Assignment 4.2 Long Essay/Multimedia Report

Contact email for obtaining editing rights:
Weight: 25 % of the final grade
Due Date: Friday 16 April
The objective of this assignment is to use all the resources in the course (Course Notes and readings) to compose an argument that is structured, logical, convincing, and well thought out. This final assignment asks you to reflect on the fundamental concepts of the course.

For the Assignment 4.1, a student can opt to:
  1. Write an essay on traditional written sources.
  2. Compare a feature film/documentary, board game, or a video game to the written Canadian military historical record. (See Suggested Media for Assignment 4.1)
  3. They can also request the military service records of a family ancestor and combined with other primary sources (War Diaries) and other sources, and write a "personalized" individual history.
  4. Compare a piece of Canadian military history fiction to the historical record.
  5. Write about a detailed aspect of your service career and how it fits in with the military history record. Note: Your essay may be considered Protected if it gets into operational details.
  6. Compile a photo essay on a current operation or past operation.

The assignment can be done as a traditional essay or some sort of multimedia presentation (slide-show, Flickr photo-essay, video, comic book). Note that alternatives to the essay need to be approved by the instructor. This is to ensure that your chosen format is optimal for what it is you want to resent and to ensure it does not become too consuming of a project.

Instructions for an Essay

Write an essay of 8-10 pages (approximately 2000-2500 words) which has an introduction with a thesis statement, body paragraphs that develop the thesis, and a conclusion.
Use reference material (quotes, ideas, opinions, evidence, examples) from a minimum of eight (8) different sources you have read during the course. These sources include: the two backgrounds textbooks (Destinies and A Military History of Canada); the individual selections in the Course Reader and War and Society in Post-Confederation Canada; and the Course Notes. You may also use sources external to the required course readings (journals, other books, Internet sites) in addition to your eight (8) sources from the course. Please note that while each individual selection from the Course Reader and War and Society in Post-Confederation Canada counts as one source, each individual chapter in the other two textbooks, Destinies and A Military History of Canada does not. Each of these latter two sources count as one (1) source each toward the eight (8) required no matter how many different sections of these books you cite in your essay.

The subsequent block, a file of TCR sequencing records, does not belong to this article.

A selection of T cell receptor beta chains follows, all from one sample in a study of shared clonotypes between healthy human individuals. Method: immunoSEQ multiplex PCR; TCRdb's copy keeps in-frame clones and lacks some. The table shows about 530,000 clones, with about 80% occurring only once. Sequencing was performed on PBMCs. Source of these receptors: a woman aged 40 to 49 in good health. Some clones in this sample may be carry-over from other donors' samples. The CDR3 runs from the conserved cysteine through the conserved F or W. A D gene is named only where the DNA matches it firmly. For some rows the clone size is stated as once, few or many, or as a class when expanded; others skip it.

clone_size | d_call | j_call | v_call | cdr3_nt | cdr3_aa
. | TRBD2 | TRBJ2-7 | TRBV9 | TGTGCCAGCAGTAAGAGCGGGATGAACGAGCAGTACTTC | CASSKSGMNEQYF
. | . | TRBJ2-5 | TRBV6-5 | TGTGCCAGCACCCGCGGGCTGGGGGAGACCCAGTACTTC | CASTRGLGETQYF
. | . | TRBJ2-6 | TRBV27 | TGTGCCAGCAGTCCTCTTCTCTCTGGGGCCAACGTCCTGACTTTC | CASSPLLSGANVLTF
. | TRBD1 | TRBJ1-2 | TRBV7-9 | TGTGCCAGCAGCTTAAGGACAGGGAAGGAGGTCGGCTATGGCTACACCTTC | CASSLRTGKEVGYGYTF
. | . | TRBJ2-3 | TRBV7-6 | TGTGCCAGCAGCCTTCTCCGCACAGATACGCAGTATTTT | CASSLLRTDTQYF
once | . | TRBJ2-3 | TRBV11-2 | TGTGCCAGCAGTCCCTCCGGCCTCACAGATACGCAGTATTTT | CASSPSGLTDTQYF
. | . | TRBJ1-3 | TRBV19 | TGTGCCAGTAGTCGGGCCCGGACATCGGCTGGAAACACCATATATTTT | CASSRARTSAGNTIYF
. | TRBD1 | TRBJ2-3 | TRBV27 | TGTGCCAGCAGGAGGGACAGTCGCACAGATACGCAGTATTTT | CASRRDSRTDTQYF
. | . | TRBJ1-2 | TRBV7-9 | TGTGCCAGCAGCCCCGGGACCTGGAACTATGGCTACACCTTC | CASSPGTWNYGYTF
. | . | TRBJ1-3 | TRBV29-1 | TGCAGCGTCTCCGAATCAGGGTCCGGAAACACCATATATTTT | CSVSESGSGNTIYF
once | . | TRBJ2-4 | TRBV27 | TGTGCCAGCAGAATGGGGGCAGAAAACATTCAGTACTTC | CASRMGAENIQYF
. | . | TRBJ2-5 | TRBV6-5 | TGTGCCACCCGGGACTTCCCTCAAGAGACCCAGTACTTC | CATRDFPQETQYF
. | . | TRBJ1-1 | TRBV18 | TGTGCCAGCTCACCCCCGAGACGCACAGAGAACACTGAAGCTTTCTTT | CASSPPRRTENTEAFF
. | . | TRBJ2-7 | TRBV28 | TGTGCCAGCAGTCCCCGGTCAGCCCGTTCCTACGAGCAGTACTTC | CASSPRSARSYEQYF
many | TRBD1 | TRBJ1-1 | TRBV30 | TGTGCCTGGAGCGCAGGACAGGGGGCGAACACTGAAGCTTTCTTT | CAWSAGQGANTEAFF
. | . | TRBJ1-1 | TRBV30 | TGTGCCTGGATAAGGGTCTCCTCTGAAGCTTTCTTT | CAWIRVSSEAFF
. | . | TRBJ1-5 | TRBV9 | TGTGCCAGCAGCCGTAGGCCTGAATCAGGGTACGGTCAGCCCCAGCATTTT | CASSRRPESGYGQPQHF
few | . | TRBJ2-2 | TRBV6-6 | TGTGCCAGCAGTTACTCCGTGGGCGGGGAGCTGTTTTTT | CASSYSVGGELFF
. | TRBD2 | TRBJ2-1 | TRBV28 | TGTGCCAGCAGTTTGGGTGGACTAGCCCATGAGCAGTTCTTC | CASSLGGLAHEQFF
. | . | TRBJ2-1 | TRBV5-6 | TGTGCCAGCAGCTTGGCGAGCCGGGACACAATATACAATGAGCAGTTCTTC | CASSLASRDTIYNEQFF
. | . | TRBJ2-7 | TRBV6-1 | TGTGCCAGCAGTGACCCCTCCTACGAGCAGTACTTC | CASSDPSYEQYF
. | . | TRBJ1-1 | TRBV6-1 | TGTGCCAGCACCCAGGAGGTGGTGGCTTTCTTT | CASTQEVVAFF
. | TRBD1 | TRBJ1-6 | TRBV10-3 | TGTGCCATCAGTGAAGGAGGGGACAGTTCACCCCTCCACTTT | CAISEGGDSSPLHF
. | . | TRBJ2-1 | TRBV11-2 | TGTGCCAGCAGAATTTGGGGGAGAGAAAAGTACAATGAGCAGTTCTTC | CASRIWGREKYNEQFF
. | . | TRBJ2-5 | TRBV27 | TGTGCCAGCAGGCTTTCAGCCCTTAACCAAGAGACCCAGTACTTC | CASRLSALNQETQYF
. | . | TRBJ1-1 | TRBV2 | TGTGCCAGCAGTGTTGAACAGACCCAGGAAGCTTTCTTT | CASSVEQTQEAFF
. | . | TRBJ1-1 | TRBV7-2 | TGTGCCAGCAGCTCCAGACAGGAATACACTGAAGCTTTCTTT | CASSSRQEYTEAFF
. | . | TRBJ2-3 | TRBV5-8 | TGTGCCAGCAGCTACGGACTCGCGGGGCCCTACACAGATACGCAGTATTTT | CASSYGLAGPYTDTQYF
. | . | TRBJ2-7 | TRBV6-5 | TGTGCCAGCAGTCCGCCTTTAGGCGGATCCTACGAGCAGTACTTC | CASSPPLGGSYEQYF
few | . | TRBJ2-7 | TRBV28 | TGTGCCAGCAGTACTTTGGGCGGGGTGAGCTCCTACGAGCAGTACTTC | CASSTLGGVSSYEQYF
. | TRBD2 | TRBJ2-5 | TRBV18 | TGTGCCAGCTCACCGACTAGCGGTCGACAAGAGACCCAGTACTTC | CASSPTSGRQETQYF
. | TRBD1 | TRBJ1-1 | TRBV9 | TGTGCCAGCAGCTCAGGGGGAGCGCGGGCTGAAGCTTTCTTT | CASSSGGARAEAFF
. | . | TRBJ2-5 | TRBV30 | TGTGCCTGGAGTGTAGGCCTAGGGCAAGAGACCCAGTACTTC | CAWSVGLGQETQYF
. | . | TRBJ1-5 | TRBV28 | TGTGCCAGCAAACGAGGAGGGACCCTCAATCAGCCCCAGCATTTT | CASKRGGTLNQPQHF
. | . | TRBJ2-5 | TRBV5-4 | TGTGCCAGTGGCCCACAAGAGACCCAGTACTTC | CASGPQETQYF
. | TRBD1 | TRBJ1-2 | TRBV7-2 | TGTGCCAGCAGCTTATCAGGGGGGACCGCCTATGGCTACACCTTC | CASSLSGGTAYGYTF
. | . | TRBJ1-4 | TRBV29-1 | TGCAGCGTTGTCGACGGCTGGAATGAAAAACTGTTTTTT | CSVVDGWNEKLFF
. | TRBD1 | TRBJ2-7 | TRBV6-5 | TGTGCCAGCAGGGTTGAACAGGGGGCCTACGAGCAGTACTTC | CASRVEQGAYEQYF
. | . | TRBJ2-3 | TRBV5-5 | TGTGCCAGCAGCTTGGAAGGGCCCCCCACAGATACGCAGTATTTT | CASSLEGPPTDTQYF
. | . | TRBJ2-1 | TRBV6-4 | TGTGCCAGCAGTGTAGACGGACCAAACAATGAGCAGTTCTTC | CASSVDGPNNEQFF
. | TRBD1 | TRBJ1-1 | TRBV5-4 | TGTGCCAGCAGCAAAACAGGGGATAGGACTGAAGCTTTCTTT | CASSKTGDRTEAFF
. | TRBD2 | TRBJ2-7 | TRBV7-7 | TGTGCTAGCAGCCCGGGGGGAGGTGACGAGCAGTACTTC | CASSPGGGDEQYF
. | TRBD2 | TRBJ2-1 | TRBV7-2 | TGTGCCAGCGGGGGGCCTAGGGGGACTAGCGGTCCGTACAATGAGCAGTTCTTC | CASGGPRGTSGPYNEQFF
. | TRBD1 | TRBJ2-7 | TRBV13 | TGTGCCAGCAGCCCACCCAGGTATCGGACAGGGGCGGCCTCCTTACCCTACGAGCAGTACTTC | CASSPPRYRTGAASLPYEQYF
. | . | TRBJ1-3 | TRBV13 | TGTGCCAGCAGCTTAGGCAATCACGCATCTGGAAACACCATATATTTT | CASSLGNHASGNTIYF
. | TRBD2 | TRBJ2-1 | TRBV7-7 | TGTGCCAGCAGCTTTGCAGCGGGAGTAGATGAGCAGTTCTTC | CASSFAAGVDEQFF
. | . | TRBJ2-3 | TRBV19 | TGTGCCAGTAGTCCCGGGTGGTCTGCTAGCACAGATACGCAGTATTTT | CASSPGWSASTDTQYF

You may choose to agree or disagree (in whole or in part) with the statement you have chosen. However, you must defend your position by providing specific examples, ideas, information, and/or arguments you have found in the course materials.
Present your essay in typed, 12-point font, double-spaced format. Avoid exceeding the specified length.
Your essay will be graded on the quality of the argument, analysis, written presentation, and use of sources.
You are not asked to provide a detailed overview of each article. The objective of the assignment is to use the sources to provide a logical and well-written response to the statement.
Email your Word document essay directly to the instructor at Then, make PDF of your assignment and post your assignment to the Discussion Forum for Assignment 4.1 on April 16 (and not before) and read one other persons paper and comment.

Instructions for Non Traditional Sources Analysis

Any other movie or board/video game that is of Canadian content or can accurately mimic Canadian content i.e. British for certain periods, will be accepted. Prior approval of the movie or game is needed. See Assignment Evaluation Resources

Shopping list of needed evaluation tools:
1. How to evaluate internet sources (completed see assignment 1)
2. How to evaluate newspaper and news journals (critique of Toronto Star attack over Afghan prisoners:
3. How to evaluate journal articles and books
4. How to evaluate archival sources
5. How to evaluate games (board or electronic) (In progress, see below)
6. How to evaluate movies/documentaries
7. How to evaluate biographies and oral history
8. How to do a photo Essay